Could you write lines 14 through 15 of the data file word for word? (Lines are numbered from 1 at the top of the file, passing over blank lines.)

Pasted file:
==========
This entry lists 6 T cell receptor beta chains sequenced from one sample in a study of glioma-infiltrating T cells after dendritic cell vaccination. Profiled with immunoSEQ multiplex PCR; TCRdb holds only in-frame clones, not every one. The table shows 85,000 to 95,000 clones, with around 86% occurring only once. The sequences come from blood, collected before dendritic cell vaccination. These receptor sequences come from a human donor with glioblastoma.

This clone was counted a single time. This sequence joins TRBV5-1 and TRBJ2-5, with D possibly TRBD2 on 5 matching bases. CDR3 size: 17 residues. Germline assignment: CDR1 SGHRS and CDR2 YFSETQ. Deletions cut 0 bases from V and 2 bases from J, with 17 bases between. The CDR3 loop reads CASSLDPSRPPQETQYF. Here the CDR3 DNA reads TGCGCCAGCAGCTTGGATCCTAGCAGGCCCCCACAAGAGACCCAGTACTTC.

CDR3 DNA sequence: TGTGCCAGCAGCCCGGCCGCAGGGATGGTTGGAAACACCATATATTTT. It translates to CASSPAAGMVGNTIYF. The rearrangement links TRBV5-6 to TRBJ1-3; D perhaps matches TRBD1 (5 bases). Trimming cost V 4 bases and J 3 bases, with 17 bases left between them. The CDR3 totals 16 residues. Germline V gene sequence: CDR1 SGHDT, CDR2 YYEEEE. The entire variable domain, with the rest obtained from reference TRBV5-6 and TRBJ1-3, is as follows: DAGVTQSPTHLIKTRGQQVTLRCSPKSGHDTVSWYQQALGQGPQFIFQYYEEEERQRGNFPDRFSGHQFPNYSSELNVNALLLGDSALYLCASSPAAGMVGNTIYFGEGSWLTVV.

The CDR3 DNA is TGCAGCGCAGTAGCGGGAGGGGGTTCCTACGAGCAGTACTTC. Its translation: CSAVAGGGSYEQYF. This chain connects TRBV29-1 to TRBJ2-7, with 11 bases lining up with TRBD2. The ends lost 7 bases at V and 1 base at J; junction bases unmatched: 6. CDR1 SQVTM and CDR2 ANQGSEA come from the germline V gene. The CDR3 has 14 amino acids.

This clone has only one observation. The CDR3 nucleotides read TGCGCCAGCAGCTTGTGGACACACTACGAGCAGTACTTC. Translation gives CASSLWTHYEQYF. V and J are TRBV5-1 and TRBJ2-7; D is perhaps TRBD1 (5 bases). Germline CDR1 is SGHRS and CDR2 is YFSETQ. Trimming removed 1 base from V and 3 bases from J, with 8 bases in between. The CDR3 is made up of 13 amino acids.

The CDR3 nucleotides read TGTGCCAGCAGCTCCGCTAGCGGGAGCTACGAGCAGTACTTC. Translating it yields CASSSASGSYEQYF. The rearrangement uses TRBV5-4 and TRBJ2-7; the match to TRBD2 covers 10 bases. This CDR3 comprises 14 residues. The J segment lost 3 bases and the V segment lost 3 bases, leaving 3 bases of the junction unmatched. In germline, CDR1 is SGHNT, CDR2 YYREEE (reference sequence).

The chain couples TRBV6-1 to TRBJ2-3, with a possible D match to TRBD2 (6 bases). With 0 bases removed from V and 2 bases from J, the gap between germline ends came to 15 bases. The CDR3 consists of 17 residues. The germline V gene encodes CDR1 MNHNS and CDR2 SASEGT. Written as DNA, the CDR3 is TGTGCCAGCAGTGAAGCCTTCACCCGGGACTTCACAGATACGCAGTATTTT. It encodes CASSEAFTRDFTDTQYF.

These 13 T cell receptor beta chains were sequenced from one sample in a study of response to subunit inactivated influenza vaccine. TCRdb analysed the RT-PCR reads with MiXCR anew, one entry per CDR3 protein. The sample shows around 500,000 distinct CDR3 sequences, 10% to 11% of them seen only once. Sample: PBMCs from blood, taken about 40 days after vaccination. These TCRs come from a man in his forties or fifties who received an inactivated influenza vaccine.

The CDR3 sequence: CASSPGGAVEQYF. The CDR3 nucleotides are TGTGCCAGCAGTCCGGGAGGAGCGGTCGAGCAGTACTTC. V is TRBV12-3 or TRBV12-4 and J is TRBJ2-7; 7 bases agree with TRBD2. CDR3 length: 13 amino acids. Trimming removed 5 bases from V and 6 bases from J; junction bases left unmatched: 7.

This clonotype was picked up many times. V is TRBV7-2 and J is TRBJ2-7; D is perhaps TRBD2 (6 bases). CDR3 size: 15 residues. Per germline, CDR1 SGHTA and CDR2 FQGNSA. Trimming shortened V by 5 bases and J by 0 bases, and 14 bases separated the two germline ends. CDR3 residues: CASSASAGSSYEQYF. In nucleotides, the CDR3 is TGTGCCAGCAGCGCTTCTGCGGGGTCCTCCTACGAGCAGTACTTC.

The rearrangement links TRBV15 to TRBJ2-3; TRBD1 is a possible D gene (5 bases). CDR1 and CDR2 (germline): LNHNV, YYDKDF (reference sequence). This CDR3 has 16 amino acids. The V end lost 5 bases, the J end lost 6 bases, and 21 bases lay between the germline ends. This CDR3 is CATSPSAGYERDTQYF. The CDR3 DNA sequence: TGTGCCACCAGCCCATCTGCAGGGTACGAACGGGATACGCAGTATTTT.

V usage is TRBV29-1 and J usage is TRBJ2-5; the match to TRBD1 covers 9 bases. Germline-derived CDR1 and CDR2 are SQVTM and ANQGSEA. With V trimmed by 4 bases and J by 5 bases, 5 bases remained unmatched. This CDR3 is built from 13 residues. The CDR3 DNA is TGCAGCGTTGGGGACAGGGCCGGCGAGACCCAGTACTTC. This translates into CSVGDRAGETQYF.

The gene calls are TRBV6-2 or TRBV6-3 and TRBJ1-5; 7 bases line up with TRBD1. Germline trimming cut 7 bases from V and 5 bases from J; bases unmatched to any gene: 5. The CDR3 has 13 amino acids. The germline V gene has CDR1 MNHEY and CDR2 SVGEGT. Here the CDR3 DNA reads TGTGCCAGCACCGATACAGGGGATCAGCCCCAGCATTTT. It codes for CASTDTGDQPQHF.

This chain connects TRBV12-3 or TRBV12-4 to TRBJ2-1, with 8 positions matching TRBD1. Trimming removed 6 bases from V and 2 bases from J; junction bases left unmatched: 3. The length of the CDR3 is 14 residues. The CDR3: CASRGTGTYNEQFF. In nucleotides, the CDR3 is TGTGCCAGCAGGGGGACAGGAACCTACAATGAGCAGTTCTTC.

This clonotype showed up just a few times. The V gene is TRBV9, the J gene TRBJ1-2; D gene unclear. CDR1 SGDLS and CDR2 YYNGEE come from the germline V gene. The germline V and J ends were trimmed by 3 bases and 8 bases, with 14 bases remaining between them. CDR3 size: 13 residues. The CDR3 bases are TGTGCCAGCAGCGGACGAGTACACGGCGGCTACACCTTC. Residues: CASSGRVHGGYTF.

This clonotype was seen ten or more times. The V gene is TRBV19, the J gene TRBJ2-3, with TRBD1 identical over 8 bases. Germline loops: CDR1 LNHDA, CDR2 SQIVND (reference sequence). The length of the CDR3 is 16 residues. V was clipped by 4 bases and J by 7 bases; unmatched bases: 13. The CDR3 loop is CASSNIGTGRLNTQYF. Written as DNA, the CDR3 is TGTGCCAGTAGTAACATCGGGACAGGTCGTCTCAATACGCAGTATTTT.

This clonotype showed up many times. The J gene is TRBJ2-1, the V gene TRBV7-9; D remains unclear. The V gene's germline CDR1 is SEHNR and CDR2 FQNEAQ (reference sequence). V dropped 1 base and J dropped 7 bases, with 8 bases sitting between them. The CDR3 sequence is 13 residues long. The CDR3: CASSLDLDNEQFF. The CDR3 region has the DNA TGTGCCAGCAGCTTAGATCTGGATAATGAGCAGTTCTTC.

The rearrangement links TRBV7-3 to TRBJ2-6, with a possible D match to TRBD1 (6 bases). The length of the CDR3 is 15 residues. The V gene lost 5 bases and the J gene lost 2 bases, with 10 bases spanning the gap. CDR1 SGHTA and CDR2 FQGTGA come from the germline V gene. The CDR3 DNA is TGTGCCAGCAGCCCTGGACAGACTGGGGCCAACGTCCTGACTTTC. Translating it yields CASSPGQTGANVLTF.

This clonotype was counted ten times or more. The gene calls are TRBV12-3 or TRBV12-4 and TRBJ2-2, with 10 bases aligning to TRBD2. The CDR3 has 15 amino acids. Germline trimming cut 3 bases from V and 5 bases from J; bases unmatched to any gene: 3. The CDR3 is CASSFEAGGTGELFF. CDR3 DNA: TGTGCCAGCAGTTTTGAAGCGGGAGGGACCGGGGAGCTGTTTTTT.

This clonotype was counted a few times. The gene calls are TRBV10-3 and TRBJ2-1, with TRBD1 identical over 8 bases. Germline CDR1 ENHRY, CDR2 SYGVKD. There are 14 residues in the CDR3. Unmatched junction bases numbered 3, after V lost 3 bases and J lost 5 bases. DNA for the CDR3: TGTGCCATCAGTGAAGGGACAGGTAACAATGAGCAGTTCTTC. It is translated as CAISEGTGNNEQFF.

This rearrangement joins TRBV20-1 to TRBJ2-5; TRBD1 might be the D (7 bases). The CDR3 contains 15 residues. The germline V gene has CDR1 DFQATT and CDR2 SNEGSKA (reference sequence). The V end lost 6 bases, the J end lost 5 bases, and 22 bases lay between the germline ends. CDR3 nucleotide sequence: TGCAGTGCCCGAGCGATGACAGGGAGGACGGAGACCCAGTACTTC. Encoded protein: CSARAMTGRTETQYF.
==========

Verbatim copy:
This chain connects TRBV12-3 or TRBV12-4 to TRBJ2-1, with 8 positions matching TRBD1. Trimming removed 6 bases from V and 2 bases from J; junction bases left unmatched: 3. The length of the CDR3 is 14 residues. The CDR3: CASRGTGTYNEQFF. In nucleotides, the CDR3 is TGTGCCAGCAGGGGGACAGGAACCTACAATGAGCAGTTCTTC.

This clonotype showed up just a few times. The V gene is TRBV9, the J gene TRBJ1-2; D gene unclear. CDR1 SGDLS and CDR2 YYNGEE come from the germline V gene. The germline V and J ends were trimmed by 3 bases and 8 bases, with 14 bases remaining between them. CDR3 size: 13 residues. The CDR3 bases are TGTGCCAGCAGCGGACGAGTACACGGCGGCTACACCTTC. Residues: CASSGRVHGGYTF.